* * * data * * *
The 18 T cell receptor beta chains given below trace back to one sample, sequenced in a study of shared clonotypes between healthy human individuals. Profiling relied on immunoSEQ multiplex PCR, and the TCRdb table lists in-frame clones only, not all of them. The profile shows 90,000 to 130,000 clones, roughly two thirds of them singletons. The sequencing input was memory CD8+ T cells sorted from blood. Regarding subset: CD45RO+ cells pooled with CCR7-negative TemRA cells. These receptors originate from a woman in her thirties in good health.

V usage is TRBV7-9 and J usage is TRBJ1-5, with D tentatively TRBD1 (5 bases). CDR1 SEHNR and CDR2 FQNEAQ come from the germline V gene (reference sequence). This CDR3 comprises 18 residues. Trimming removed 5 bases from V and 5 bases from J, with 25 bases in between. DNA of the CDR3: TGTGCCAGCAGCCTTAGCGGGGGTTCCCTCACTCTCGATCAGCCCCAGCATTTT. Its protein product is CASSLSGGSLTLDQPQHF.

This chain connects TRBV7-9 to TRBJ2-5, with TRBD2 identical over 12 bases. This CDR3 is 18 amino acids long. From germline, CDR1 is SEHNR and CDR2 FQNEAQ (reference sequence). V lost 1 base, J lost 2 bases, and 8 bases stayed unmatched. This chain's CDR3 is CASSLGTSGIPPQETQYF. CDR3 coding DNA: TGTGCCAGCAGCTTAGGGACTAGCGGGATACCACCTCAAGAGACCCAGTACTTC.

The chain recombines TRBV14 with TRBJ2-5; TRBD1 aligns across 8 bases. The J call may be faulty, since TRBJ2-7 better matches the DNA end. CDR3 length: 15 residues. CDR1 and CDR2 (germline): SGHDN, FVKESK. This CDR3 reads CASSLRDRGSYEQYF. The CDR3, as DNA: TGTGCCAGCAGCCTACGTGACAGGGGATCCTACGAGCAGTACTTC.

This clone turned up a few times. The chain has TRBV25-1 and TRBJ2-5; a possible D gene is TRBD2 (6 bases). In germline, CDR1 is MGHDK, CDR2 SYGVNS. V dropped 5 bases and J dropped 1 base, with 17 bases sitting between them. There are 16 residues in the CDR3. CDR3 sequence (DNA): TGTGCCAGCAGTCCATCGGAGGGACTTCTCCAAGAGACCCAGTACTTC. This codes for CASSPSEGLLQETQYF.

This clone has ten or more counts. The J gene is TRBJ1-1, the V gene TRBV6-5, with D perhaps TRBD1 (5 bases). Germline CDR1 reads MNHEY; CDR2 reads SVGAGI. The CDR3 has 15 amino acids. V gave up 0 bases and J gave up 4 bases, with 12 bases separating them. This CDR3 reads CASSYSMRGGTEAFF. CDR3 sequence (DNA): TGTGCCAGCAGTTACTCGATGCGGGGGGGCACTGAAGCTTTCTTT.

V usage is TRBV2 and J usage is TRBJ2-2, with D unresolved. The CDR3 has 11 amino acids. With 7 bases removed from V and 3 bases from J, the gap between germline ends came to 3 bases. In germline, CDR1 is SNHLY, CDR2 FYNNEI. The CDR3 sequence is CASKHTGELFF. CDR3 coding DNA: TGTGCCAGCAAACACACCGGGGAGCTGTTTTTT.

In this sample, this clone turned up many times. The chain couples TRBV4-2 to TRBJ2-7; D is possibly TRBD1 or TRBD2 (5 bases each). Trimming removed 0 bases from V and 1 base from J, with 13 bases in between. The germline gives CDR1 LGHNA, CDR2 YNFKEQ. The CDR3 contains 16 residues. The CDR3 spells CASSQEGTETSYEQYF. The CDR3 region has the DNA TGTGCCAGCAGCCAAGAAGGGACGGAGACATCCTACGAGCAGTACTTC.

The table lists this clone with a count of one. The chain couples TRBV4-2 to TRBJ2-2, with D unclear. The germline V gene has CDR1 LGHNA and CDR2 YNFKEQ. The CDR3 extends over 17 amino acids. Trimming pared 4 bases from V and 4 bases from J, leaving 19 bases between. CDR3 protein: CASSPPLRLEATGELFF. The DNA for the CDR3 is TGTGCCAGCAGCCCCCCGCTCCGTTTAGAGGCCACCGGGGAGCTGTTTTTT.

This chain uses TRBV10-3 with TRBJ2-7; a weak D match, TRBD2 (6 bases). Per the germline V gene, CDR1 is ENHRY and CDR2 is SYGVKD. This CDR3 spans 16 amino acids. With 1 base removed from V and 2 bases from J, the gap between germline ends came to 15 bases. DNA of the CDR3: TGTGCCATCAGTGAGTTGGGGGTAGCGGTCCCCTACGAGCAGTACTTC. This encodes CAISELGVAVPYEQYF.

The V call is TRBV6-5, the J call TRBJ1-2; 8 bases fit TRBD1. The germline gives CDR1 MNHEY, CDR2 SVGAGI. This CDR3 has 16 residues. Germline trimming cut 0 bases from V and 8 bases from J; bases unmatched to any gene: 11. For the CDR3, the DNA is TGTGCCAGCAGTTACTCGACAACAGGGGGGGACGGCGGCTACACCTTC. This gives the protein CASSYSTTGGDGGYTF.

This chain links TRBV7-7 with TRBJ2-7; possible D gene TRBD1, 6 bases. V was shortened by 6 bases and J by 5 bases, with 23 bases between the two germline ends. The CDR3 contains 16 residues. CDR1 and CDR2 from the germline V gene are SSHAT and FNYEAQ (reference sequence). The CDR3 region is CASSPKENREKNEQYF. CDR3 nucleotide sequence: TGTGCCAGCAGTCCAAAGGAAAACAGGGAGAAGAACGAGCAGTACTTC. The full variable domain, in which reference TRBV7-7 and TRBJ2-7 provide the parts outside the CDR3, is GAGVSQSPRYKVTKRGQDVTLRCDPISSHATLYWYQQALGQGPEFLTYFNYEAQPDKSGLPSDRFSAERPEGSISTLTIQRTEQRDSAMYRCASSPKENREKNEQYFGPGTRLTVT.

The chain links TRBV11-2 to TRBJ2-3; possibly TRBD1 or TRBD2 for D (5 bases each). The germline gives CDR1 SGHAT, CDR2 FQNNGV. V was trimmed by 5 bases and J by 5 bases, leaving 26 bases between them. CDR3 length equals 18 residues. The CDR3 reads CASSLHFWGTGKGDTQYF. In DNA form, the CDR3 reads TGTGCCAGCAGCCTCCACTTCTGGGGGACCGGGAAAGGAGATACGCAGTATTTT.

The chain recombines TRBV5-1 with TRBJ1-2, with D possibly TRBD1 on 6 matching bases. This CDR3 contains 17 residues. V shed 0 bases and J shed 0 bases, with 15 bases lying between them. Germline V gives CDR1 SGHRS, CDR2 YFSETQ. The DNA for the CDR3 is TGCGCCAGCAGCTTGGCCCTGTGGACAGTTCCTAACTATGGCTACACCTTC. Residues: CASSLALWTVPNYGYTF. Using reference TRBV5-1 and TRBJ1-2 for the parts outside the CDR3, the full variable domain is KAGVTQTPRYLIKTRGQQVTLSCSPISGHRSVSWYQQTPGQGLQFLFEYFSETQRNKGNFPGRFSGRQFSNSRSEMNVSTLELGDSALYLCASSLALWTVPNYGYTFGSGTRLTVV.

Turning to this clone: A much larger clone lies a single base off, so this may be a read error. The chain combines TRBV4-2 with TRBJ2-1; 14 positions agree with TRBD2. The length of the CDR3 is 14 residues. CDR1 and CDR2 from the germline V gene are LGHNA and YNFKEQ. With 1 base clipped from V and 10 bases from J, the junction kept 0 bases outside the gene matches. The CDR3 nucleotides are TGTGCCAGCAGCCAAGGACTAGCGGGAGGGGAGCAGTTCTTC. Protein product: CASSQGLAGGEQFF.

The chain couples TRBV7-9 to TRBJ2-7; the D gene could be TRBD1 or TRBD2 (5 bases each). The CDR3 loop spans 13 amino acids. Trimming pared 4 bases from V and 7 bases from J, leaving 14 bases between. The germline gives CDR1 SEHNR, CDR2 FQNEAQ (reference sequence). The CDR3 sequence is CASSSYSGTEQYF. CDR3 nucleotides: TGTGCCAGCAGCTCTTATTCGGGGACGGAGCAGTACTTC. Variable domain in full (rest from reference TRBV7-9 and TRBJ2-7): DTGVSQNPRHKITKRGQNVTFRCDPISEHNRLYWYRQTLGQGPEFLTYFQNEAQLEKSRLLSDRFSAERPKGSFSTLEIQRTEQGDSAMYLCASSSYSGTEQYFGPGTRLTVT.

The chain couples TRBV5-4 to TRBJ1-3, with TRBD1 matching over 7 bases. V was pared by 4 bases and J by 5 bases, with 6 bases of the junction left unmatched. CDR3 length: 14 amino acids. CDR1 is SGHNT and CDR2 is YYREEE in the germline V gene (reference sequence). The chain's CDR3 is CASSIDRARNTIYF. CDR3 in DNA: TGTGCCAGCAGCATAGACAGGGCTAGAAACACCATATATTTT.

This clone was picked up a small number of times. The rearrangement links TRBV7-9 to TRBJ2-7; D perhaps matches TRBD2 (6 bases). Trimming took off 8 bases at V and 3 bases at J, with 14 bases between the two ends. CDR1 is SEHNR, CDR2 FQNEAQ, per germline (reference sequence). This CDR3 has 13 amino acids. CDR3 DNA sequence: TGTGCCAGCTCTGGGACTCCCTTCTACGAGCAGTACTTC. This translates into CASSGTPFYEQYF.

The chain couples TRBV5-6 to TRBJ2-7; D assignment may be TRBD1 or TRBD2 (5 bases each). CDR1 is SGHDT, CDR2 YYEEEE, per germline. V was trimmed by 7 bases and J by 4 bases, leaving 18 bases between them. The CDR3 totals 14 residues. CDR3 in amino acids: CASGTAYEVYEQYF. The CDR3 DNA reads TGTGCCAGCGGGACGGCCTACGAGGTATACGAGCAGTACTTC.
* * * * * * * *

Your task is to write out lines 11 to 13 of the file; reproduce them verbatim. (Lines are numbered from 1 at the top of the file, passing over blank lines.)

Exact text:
The V call is TRBV6-5, the J call TRBJ1-2; 8 bases fit TRBD1. The germline gives CDR1 MNHEY, CDR2 SVGAGI. This CDR3 has 16 residues. Germline trimming cut 0 bases from V and 8 bases from J; bases unmatched to any gene: 11. For the CDR3, the DNA is TGTGCCAGCAGTTACTCGACAACAGGGGGGGACGGCGGCTACACCTTC. This gives the protein CASSYSTTGGDGGYTF.

This chain links TRBV7-7 with TRBJ2-7; possible D gene TRBD1, 6 bases. V was shortened by 6 bases and J by 5 bases, with 23 bases between the two germline ends. The CDR3 contains 16 residues. CDR1 and CDR2 from the germline V gene are SSHAT and FNYEAQ (reference sequence). The CDR3 region is CASSPKENREKNEQYF. CDR3 nucleotide sequence: TGTGCCAGCAGTCCAAAGGAAAACAGGGAGAAGAACGAGCAGTACTTC. The full variable domain, in which reference TRBV7-7 and TRBJ2-7 provide the parts outside the CDR3, is GAGVSQSPRYKVTKRGQDVTLRCDPISSHATLYWYQQALGQGPEFLTYFNYEAQPDKSGLPSDRFSAERPEGSISTLTIQRTEQRDSAMYRCASSPKENREKNEQYFGPGTRLTVT.

The chain links TRBV11-2 to TRBJ2-3; possibly TRBD1 or TRBD2 for D (5 bases each). The germline gives CDR1 SGHAT, CDR2 FQNNGV. V was trimmed by 5 bases and J by 5 bases, leaving 26 bases between them. CDR3 length equals 18 residues. The CDR3 reads CASSLHFWGTGKGDTQYF. In DNA form, the CDR3 reads TGTGCCAGCAGCCTCCACTTCTGGGGGACCGGGAAAGGAGATACGCAGTATTTT.